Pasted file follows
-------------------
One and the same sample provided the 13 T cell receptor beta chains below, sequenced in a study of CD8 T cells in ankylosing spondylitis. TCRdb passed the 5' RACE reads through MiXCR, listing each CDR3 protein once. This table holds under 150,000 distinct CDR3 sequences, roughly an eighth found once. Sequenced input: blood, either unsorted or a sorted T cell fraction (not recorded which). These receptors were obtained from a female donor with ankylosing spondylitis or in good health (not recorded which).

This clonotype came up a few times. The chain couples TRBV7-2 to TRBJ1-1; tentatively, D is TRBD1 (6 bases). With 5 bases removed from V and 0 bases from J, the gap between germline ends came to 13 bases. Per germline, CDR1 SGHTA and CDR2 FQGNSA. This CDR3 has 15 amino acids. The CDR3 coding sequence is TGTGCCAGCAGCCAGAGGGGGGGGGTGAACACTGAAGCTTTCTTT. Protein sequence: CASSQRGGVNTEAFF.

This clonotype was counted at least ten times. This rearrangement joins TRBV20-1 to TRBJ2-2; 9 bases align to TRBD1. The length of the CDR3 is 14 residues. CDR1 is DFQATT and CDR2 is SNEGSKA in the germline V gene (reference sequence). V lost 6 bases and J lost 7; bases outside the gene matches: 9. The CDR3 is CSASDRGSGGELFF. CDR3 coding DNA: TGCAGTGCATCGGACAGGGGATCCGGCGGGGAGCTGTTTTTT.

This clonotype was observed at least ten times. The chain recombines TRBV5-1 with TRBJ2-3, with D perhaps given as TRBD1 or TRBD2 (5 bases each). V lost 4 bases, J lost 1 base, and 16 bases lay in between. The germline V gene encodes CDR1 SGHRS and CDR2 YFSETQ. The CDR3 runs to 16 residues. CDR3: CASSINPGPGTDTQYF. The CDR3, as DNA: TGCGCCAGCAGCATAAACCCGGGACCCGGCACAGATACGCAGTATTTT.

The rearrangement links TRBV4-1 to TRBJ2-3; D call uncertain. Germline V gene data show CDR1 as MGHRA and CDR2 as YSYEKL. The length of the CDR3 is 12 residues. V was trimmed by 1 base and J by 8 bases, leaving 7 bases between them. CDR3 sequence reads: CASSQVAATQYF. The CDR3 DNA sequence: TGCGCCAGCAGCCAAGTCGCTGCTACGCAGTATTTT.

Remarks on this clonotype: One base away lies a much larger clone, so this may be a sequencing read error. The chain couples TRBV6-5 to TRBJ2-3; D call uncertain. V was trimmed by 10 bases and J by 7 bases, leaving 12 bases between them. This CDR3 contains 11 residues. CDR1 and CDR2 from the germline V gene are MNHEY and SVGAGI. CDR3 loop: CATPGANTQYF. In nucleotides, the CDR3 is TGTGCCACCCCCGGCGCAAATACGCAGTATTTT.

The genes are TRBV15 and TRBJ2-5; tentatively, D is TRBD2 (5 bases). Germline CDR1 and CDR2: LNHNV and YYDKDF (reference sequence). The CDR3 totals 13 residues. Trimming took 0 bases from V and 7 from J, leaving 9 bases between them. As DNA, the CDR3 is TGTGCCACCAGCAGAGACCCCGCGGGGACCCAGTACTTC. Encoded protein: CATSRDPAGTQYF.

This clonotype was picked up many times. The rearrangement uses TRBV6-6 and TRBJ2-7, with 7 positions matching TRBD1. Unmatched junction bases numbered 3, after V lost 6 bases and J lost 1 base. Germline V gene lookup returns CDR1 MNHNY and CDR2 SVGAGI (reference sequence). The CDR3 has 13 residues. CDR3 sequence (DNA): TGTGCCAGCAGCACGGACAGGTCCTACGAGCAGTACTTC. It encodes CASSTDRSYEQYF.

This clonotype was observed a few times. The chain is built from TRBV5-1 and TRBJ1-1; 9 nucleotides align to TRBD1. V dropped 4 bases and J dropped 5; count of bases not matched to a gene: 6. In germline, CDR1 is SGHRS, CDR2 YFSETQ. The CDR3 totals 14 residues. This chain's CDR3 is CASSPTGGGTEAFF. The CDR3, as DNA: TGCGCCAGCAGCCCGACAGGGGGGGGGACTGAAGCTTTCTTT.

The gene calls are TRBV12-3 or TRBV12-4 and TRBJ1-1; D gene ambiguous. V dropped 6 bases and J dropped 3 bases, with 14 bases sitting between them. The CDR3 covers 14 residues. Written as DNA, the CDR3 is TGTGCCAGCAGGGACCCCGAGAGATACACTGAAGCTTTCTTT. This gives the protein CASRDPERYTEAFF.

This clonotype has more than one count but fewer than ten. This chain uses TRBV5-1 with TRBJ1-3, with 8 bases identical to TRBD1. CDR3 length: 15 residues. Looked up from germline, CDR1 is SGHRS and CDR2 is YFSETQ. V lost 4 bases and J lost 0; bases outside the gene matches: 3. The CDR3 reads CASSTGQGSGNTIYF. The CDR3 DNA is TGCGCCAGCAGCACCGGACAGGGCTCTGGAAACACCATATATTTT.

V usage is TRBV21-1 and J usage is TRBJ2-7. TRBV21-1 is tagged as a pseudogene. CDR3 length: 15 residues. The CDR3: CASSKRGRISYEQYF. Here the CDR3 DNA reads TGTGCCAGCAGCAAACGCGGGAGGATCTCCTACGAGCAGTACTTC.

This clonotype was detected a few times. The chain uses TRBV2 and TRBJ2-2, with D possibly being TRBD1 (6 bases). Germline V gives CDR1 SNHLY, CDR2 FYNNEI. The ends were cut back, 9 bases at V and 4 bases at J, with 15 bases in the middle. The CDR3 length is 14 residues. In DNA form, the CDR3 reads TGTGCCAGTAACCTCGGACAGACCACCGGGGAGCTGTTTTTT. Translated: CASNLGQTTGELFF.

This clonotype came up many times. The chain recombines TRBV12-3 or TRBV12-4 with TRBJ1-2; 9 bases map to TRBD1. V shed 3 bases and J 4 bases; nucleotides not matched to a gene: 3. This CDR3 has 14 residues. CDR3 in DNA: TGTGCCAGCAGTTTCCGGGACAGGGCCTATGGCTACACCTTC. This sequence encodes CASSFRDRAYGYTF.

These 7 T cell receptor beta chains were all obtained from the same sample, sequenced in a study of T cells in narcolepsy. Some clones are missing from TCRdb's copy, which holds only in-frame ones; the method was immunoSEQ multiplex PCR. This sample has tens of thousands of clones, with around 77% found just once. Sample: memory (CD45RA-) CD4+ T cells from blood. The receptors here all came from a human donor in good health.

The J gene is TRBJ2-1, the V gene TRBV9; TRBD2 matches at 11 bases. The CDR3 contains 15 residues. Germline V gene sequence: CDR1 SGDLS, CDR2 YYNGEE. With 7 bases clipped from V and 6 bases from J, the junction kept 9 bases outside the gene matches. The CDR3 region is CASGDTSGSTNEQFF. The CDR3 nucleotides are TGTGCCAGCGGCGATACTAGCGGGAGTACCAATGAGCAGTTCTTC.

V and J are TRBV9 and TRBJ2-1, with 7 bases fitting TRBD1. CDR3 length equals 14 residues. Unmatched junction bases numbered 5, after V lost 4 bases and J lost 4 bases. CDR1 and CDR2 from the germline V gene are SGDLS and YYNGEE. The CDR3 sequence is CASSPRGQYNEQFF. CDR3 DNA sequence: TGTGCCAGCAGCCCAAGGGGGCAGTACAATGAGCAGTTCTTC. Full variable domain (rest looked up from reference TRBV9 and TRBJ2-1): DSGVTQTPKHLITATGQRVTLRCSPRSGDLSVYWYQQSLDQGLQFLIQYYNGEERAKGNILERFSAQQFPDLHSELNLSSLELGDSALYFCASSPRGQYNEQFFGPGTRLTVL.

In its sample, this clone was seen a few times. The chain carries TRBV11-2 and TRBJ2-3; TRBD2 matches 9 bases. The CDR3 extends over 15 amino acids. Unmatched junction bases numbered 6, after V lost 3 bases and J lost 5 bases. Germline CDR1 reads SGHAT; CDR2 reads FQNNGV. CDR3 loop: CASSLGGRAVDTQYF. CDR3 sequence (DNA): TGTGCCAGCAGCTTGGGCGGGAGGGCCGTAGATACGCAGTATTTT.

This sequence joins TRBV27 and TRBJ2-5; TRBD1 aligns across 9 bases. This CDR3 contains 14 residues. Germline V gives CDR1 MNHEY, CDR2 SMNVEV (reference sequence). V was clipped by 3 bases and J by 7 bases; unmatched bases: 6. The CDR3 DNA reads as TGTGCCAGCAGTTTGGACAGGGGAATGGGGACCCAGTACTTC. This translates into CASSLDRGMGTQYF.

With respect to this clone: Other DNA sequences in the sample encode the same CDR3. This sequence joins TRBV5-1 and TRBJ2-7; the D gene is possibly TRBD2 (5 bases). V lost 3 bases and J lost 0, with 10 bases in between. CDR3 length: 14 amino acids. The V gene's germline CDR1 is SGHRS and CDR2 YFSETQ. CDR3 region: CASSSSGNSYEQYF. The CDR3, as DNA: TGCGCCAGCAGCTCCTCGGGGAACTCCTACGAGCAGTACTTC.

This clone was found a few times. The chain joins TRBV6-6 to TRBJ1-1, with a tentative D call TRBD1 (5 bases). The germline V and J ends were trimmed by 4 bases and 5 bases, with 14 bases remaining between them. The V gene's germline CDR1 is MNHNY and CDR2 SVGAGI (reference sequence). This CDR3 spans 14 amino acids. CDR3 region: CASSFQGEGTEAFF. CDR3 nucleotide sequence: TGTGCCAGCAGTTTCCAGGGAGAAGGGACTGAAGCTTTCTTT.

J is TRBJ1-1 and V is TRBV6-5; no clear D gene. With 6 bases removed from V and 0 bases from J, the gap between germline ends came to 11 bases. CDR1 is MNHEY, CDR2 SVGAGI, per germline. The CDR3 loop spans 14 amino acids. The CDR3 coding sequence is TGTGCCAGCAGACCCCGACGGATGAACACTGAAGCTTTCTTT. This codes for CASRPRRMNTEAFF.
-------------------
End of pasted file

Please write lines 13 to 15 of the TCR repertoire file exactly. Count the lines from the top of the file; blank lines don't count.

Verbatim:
This clonotype was detected a few times. The chain uses TRBV2 and TRBJ2-2, with D possibly being TRBD1 (6 bases). Germline V gives CDR1 SNHLY, CDR2 FYNNEI. The ends were cut back, 9 bases at V and 4 bases at J, with 15 bases in the middle. The CDR3 length is 14 residues. In DNA form, the CDR3 reads TGTGCCAGTAACCTCGGACAGACCACCGGGGAGCTGTTTTTT. Translated: CASNLGQTTGELFF.

This clonotype came up many times. The chain recombines TRBV12-3 or TRBV12-4 with TRBJ1-2; 9 bases map to TRBD1. V shed 3 bases and J 4 bases; nucleotides not matched to a gene: 3. This CDR3 has 14 residues. CDR3 in DNA: TGTGCCAGCAGTTTCCGGGACAGGGCCTATGGCTACACCTTC. This sequence encodes CASSFRDRAYGYTF.

These 7 T cell receptor beta chains were all obtained from the same sample, sequenced in a study of T cells in narcolepsy. Some clones are missing from TCRdb's copy, which holds only in-frame ones; the method was immunoSEQ multiplex PCR. This sample has tens of thousands of clones, with around 77% found just once. Sample: memory (CD45RA-) CD4+ T cells from blood. The receptors here all came from a human donor in good health.